We had to travel six and a half hours round trip today for a 20 minute doctor's appointment. How frustrating! Michael was wonderful. Especially considering he had to spend so much time strapped in an uncomfortable car seat. Thank heavens for portable DVD players.
I am not sure how I feel about our meeting today. Dr. Wang did a thorough neurological exam on Michael. He said Michael's left side is "tighter" than the right side. I asked him if he thought this neurological deficit was from the Vincristine or the tumor. I was positive he would say the Vincristine but he said it was definitely from the tumor. That was very disheartening to hear. If any neurological problems were caused by the chemo drugs, they would correct themselves soon after Michael's treatments were finished. But, if they are from the tumor, they won't get better unless the tumor goes away (either by surgery, chemo or the miracle I pray for every day).
Dr. Wang said to watch Michael when he runs, if he contracts his left arm, that is a problem. If that happens, we are to work with him to encourage him to extend his limbs. It wasn't discussed today, but I am assuming that if the problem progressed and we weren't able to correct it, Michael would have to go to physical therapy. I have seen Michael favor his left arm. I assumed it was a subconscious instinct to protect his port-a-cath. Now I am not so sure. I will have to watch him closer.
Dr. Wang wants Michael to have an EEG in July to see if there is any seizure activity. He also said Michael will have to stay on the anti-seizure medicine for at least 2 years after he is done with chemo and the tumor is stable. Then we will wean him off and see if he has anymore seizures. Dr. Wang also made the statement that Michael may have to stay on the Tegretol for the rest of his life. He alluded to the fact that the seizures may be an issue separate from the tumor. Only time will tell.
It's funny - as this ordeal progresses, I am losing confidence in my ability to determine what is normal with Michael and what is not. I thought going to nursing school many years ago, answering hundreds of calls as a volunteer EMT and having already raised two children safely to adulthood was proof that I could do that. I am not so sure anymore.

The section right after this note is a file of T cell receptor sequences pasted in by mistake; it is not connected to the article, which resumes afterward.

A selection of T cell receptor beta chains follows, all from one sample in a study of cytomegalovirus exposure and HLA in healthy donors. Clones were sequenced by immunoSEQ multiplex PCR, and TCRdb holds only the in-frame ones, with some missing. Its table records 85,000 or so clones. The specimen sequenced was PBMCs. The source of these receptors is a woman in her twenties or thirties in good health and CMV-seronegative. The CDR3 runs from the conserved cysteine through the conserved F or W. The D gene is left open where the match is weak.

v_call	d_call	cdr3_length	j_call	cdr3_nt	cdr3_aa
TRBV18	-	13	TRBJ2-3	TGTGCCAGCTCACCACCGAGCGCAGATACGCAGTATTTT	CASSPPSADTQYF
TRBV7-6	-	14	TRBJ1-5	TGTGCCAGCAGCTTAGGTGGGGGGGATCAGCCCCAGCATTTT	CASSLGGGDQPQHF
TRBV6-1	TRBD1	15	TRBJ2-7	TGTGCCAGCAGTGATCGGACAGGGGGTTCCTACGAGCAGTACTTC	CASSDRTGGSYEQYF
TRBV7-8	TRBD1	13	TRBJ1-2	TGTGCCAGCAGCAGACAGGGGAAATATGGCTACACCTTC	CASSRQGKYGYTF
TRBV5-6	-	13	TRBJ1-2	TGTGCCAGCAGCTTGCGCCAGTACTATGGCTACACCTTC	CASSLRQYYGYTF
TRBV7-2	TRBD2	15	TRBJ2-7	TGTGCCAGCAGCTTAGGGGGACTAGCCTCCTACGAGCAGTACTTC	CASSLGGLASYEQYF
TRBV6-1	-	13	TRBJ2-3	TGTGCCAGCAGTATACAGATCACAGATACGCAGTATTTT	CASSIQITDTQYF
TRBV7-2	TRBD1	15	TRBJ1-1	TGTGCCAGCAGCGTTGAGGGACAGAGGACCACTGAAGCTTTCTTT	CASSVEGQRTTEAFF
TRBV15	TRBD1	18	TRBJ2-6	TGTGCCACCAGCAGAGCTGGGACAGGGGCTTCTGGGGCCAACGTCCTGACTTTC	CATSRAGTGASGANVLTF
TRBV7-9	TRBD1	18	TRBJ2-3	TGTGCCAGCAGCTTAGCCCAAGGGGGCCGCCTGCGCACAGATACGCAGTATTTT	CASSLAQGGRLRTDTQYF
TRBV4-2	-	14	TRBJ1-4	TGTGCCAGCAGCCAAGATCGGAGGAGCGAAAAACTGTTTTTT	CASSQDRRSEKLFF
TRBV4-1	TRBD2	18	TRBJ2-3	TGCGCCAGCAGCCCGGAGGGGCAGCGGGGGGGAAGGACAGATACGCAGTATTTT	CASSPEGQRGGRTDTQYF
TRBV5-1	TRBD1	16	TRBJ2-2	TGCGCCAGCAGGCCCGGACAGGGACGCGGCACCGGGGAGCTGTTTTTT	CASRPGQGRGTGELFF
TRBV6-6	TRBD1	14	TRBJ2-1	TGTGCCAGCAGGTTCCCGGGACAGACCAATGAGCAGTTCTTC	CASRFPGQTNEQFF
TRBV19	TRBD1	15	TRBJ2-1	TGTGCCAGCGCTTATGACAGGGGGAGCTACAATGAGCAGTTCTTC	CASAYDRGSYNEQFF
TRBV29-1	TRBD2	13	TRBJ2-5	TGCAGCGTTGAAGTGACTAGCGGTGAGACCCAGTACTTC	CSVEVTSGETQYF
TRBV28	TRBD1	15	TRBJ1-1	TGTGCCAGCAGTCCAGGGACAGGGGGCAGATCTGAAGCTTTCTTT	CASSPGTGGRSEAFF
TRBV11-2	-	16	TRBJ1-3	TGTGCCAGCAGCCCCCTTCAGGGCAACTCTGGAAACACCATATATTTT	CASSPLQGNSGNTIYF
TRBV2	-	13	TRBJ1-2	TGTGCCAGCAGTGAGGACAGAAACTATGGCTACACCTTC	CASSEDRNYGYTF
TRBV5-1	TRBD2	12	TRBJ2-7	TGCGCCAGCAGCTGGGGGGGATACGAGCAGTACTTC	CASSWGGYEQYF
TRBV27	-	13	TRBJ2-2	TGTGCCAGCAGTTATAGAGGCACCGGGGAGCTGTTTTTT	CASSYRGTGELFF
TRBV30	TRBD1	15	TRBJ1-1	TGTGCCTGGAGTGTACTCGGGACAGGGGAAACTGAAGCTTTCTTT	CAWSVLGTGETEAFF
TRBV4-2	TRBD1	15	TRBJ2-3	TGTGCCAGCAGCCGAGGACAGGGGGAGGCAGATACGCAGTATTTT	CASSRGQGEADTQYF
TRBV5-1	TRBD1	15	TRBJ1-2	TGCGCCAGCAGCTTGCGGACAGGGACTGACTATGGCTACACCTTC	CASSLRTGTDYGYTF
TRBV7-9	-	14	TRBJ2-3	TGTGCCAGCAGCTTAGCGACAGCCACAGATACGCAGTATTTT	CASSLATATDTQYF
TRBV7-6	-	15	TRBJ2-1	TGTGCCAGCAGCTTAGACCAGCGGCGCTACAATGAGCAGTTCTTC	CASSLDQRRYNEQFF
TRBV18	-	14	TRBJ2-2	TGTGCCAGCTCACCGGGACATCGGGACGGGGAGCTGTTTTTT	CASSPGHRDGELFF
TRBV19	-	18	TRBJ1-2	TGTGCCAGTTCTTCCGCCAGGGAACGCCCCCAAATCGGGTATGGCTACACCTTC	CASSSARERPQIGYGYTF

Recently I thought Michael's eyes looked tired and I thought he was just wore out from all he has been through. But then I saw on another mother's blog that her daughter (a couple of weeks behind Michael in their treatment plans) had the same symptom and it was eye droop from Vincristine toxicity, I knew then that I was wrong. She posted a picture of her adorable little girl and her eyes looked just like Michael's. I know this wasn't a big mistake and there is nothing we can do about it, but I was wrong nonetheless.
And I can't seem to forget that a year ago, when all of Michael's symptoms began, I missed little signs that in hindsight were so obvious. I often wonder if we had gotten a diagnosis months, or even years earlier, could Michael have been spared his current ordeal.
When Michael was a baby, he was very sensitive to bright lights and loud noises. I was even concerned about the possibility of Autism. But when I discussed my concerns with Jenny (who is not only my daughter but a special education teacher) she agreed with me that there would be other symptoms, which Michael just did not exhibit. Also, Michael has always been a terrible sleeper. I don't think he has slept all the way through the night more than a dozen times in his lifetime.
Then last spring the frequent vomiting started and I attributed it (along with our pediatrician) to post nasal drip, a nervous stomach, lactose intolerance or perhaps allergies. And when his eye started "twitching" when he felt sick, I thought was a sure sign that everything was caused by nerves. Even though an internet search for "morning vomiting in children" returned results for brain tumors. When I mentioned my finds to my family and Michael's doctor, they told me to stay off the internet and to stop looking for trouble. And, I too believed that there was no way my baby could have a brain tumor it had to be one of the more mundane diagnosises. It always was in my life.
What if I had been more insistent in ruling out a brain tumor 3 months before it was actually found? I am not blaming myself for the fact that Michael has a brain tumor (at least not today) but I do wonder if the tumor had been found before it was so large or had grown around the artery in his brain, would there be less of a dark cloud hanging over Michael for the rest of his life? Was it actually a Stage I tumor in the beginning that progressed into a Stage II tumor? I guess those are questions I will never know the answer to and we just need to keep moving forward. But, I will always wonder. Please keep Michael in your thoughts and prayers, JoAnne